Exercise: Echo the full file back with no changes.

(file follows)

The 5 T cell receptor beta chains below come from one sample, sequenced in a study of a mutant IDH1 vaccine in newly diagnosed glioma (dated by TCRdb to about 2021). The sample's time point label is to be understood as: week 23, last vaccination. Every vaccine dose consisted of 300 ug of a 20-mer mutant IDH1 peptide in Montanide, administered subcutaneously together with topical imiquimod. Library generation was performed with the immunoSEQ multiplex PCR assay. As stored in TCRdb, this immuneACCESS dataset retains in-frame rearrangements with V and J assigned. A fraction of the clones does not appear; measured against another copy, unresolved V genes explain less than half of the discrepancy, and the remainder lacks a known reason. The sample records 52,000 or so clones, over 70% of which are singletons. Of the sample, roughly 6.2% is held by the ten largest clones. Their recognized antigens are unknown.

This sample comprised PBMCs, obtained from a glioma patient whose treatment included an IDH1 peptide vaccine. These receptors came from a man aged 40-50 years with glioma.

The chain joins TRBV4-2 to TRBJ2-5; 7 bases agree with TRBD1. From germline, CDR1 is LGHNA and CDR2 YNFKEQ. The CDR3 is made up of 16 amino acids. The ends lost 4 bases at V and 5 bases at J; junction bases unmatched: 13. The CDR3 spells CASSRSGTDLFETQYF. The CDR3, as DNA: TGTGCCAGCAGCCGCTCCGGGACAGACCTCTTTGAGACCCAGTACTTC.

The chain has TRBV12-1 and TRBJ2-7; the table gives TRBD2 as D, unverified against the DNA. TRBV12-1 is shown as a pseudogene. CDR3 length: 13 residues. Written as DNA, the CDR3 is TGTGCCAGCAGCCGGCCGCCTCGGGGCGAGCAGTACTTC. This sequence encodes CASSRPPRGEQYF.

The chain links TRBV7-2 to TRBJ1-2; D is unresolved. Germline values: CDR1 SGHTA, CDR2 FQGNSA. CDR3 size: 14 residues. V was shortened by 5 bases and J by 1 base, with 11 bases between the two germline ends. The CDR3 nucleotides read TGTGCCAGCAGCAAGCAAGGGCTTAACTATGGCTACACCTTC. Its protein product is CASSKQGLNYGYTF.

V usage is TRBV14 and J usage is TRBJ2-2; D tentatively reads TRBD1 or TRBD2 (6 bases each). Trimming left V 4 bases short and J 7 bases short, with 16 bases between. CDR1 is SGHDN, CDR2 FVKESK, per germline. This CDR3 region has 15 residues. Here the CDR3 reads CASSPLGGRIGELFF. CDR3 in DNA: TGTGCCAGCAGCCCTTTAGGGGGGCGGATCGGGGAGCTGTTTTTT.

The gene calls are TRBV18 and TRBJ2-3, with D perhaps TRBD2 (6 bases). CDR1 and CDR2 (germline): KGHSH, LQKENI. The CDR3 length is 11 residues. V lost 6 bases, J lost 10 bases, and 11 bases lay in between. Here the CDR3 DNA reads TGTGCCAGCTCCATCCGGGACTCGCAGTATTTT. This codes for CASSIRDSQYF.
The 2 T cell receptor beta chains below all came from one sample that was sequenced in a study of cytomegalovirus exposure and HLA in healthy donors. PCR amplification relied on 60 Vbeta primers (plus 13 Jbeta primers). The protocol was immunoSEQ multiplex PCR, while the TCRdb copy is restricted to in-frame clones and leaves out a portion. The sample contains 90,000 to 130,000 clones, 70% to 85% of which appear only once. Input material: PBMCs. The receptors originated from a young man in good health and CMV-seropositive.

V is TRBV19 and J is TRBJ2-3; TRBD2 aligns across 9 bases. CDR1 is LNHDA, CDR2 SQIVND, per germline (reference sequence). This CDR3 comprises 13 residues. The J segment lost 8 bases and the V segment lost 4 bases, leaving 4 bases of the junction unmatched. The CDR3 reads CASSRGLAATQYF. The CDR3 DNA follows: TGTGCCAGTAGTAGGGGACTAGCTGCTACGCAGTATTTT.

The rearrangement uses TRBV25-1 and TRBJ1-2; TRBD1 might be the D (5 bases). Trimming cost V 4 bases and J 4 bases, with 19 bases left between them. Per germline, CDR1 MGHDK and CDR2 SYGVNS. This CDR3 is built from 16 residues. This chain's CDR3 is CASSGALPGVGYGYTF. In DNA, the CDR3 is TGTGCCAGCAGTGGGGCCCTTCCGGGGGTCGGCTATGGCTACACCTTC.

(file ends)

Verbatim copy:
The 5 T cell receptor beta chains below come from one sample, sequenced in a study of a mutant IDH1 vaccine in newly diagnosed glioma (dated by TCRdb to about 2021). The sample's time point label is to be understood as: week 23, last vaccination. Every vaccine dose consisted of 300 ug of a 20-mer mutant IDH1 peptide in Montanide, administered subcutaneously together with topical imiquimod. Library generation was performed with the immunoSEQ multiplex PCR assay. As stored in TCRdb, this immuneACCESS dataset retains in-frame rearrangements with V and J assigned. A fraction of the clones does not appear; measured against another copy, unresolved V genes explain less than half of the discrepancy, and the remainder lacks a known reason. The sample records 52,000 or so clones, over 70% of which are singletons. Of the sample, roughly 6.2% is held by the ten largest clones. Their recognized antigens are unknown.

This sample comprised PBMCs, obtained from a glioma patient whose treatment included an IDH1 peptide vaccine. These receptors came from a man aged 40-50 years with glioma.

The chain joins TRBV4-2 to TRBJ2-5; 7 bases agree with TRBD1. From germline, CDR1 is LGHNA and CDR2 YNFKEQ. The CDR3 is made up of 16 amino acids. The ends lost 4 bases at V and 5 bases at J; junction bases unmatched: 13. The CDR3 spells CASSRSGTDLFETQYF. The CDR3, as DNA: TGTGCCAGCAGCCGCTCCGGGACAGACCTCTTTGAGACCCAGTACTTC.

The chain has TRBV12-1 and TRBJ2-7; the table gives TRBD2 as D, unverified against the DNA. TRBV12-1 is shown as a pseudogene. CDR3 length: 13 residues. Written as DNA, the CDR3 is TGTGCCAGCAGCCGGCCGCCTCGGGGCGAGCAGTACTTC. This sequence encodes CASSRPPRGEQYF.

The chain links TRBV7-2 to TRBJ1-2; D is unresolved. Germline values: CDR1 SGHTA, CDR2 FQGNSA. CDR3 size: 14 residues. V was shortened by 5 bases and J by 1 base, with 11 bases between the two germline ends. The CDR3 nucleotides read TGTGCCAGCAGCAAGCAAGGGCTTAACTATGGCTACACCTTC. Its protein product is CASSKQGLNYGYTF.

V usage is TRBV14 and J usage is TRBJ2-2; D tentatively reads TRBD1 or TRBD2 (6 bases each). Trimming left V 4 bases short and J 7 bases short, with 16 bases between. CDR1 is SGHDN, CDR2 FVKESK, per germline. This CDR3 region has 15 residues. Here the CDR3 reads CASSPLGGRIGELFF. CDR3 in DNA: TGTGCCAGCAGCCCTTTAGGGGGGCGGATCGGGGAGCTGTTTTTT.

The gene calls are TRBV18 and TRBJ2-3, with D perhaps TRBD2 (6 bases). CDR1 and CDR2 (germline): KGHSH, LQKENI. The CDR3 length is 11 residues. V lost 6 bases, J lost 10 bases, and 11 bases lay in between. Here the CDR3 DNA reads TGTGCCAGCTCCATCCGGGACTCGCAGTATTTT. This codes for CASSIRDSQYF.
The 2 T cell receptor beta chains below all came from one sample that was sequenced in a study of cytomegalovirus exposure and HLA in healthy donors. PCR amplification relied on 60 Vbeta primers (plus 13 Jbeta primers). The protocol was immunoSEQ multiplex PCR, while the TCRdb copy is restricted to in-frame clones and leaves out a portion. The sample contains 90,000 to 130,000 clones, 70% to 85% of which appear only once. Input material: PBMCs. The receptors originated from a young man in good health and CMV-seropositive.

V is TRBV19 and J is TRBJ2-3; TRBD2 aligns across 9 bases. CDR1 is LNHDA, CDR2 SQIVND, per germline (reference sequence). This CDR3 comprises 13 residues. The J segment lost 8 bases and the V segment lost 4 bases, leaving 4 bases of the junction unmatched. The CDR3 reads CASSRGLAATQYF. The CDR3 DNA follows: TGTGCCAGTAGTAGGGGACTAGCTGCTACGCAGTATTTT.

The rearrangement uses TRBV25-1 and TRBJ1-2; TRBD1 might be the D (5 bases). Trimming cost V 4 bases and J 4 bases, with 19 bases left between them. Per germline, CDR1 MGHDK and CDR2 SYGVNS. This CDR3 is built from 16 residues. This chain's CDR3 is CASSGALPGVGYGYTF. In DNA, the CDR3 is TGTGCCAGCAGTGGGGCCCTTCCGGGGGTCGGCTATGGCTACACCTTC.